• If you disagree: Anyone except a page's creator may contest the speedy deletion of a page by removing the deletion notice from the page. If a page you created is tagged for speedy deletion, you may either improve the page or explain your reasoning on the relevant talk page. The page may still be deleted if it meets the speedy deletion criteria. If a page has been speedily deleted and there is disagreement over whether or not it should have been, this is discussed at deletion review, described below.
  • Renominations: Either a page fits the speedy deletion criteria or it does not. If there is a dispute over whether a page meets the criteria, the issue is typically taken to deletion discussions, mentioned below, rather than being deleted.

Proposed deletion

An editor who believes a page obviously and uncontroversially doesn't belong in an encyclopedia can propose its deletion. Such a page can be deleted by any administrator if, after seven days, no one objects to the proposed deletion. Once there is an objection or a deletion discussion, a page may not be proposed for deletion again. This process only applies to pages in the main namespace (article namespace). Redirects are not eligible for proposed deletion.

  • Where to find them: A list of all pages flagged for proposed deletion can be found in Category:Proposed deletion, as well as in an automatically generated summary table.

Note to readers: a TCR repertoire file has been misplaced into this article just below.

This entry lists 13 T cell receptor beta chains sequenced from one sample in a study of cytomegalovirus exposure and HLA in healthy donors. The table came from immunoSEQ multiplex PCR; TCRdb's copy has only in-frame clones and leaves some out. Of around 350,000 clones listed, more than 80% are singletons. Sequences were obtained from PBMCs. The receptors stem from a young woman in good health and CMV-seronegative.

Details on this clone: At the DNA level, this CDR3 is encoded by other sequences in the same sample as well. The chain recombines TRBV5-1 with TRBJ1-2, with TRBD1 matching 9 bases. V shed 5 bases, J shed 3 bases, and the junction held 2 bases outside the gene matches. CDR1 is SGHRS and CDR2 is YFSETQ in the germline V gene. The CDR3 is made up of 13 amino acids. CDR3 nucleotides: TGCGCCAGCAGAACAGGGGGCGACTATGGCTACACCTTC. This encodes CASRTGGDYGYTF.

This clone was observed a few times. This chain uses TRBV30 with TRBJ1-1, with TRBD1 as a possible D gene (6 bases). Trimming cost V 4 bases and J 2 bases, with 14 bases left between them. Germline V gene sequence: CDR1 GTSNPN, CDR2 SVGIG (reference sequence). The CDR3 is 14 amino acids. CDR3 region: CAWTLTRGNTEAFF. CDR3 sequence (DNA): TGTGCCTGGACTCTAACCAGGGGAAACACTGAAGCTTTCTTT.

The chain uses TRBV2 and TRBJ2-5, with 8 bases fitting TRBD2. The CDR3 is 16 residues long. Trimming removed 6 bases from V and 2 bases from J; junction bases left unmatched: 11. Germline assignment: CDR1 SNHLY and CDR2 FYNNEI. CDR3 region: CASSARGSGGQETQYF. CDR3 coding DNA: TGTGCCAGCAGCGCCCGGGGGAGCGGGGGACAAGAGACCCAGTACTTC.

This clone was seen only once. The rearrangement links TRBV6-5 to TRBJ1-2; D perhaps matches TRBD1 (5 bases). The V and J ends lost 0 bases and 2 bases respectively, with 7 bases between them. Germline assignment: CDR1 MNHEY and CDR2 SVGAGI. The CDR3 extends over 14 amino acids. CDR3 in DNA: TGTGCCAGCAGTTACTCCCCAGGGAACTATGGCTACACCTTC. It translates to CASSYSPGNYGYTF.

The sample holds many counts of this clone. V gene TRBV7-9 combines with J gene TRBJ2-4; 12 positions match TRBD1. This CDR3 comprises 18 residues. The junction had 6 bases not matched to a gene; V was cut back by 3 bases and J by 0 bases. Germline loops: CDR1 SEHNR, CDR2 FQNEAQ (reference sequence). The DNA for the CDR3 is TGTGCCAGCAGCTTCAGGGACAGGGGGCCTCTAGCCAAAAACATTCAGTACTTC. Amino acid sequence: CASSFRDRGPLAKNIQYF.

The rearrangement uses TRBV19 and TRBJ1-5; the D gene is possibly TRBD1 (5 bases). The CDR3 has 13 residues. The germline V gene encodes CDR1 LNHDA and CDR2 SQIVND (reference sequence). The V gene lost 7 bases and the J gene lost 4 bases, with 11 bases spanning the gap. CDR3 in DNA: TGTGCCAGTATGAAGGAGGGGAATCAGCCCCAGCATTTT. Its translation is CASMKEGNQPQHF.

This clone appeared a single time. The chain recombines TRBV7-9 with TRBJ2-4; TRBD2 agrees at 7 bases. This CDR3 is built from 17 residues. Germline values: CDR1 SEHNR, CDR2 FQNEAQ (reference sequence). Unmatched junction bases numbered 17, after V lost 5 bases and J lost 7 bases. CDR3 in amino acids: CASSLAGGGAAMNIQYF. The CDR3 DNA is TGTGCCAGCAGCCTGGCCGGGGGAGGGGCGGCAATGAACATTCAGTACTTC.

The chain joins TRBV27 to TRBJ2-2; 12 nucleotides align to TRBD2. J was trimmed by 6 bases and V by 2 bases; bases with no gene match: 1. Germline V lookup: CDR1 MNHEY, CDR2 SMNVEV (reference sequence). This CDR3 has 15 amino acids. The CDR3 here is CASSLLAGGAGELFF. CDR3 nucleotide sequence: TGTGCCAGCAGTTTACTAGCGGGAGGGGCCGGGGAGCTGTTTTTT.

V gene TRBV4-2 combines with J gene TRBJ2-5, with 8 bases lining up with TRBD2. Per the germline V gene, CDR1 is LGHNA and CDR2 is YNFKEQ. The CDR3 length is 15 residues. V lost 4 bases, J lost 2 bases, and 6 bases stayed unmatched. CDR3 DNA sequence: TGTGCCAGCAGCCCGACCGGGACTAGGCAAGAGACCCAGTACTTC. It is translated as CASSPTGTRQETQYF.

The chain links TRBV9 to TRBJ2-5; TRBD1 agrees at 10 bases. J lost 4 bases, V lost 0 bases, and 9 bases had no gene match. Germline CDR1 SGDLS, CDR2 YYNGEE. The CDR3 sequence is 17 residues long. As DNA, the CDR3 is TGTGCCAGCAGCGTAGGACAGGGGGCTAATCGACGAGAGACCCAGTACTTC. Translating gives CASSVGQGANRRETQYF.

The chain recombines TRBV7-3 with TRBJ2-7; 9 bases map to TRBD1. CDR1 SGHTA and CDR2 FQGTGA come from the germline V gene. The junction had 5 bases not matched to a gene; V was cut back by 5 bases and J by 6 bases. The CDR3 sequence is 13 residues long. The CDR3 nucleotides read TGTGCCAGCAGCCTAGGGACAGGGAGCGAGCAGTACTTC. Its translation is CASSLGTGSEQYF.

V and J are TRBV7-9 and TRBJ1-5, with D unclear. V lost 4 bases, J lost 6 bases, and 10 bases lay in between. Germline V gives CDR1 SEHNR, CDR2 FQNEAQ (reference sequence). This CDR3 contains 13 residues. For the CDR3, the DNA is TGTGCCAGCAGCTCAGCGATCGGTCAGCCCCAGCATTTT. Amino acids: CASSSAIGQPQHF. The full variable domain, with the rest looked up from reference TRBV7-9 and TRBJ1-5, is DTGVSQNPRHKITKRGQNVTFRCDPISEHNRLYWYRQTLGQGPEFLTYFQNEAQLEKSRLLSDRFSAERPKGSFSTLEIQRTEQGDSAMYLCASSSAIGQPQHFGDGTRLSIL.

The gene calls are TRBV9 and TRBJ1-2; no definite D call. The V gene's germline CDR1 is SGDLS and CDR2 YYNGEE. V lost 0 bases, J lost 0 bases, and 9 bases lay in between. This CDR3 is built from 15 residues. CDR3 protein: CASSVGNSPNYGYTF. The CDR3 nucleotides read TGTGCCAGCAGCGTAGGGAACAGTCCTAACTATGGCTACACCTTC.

• How to do this: Edit the page to add the following text to the top: {{subst:prod|reason}}, writing your reasoning in the "reason" field.
  • If you disagree: Any editor who disagrees with a proposed deletion can simply remove the tag. Even after the page is deleted, any editor can have the page restored by any administrator simply by asking. In both cases, the editor is encouraged to fix the perceived problem with the page. It is also desirable to add {{old prod}}, or {{old prod full}} which can display more details, at the top of the article's talk page (or beneath WikiProject banners).
  • Renominations: Once the proposed deletion of a page has been objected to by anyone, it may not be proposed for deletion again. If an editor still feels the page ought to be deleted, a deletion discussion should be used, as indicated below.

Proposed deletion of biographies of living people

The proposed deletion process for unsourced biographies requires all biographies of living persons to have at least one reliable source that supports at least one statement about the subject. Once the article is tagged in this manner, the {{prod blp}} tag may not be removed until such a source is provided. If none is forthcoming, the article may be deleted after seven days. This does not affect any other deletion process.

Deletion discussion

Pages that do not fall in the above three categories may be deleted after community discussion at one of the deletion discussions, the results of which may be reviewed after the fact at deletion review (see below). This includes contested speedy or proposed deletions. Here, editors who wish to participate can give their opinions on what should be done with the page.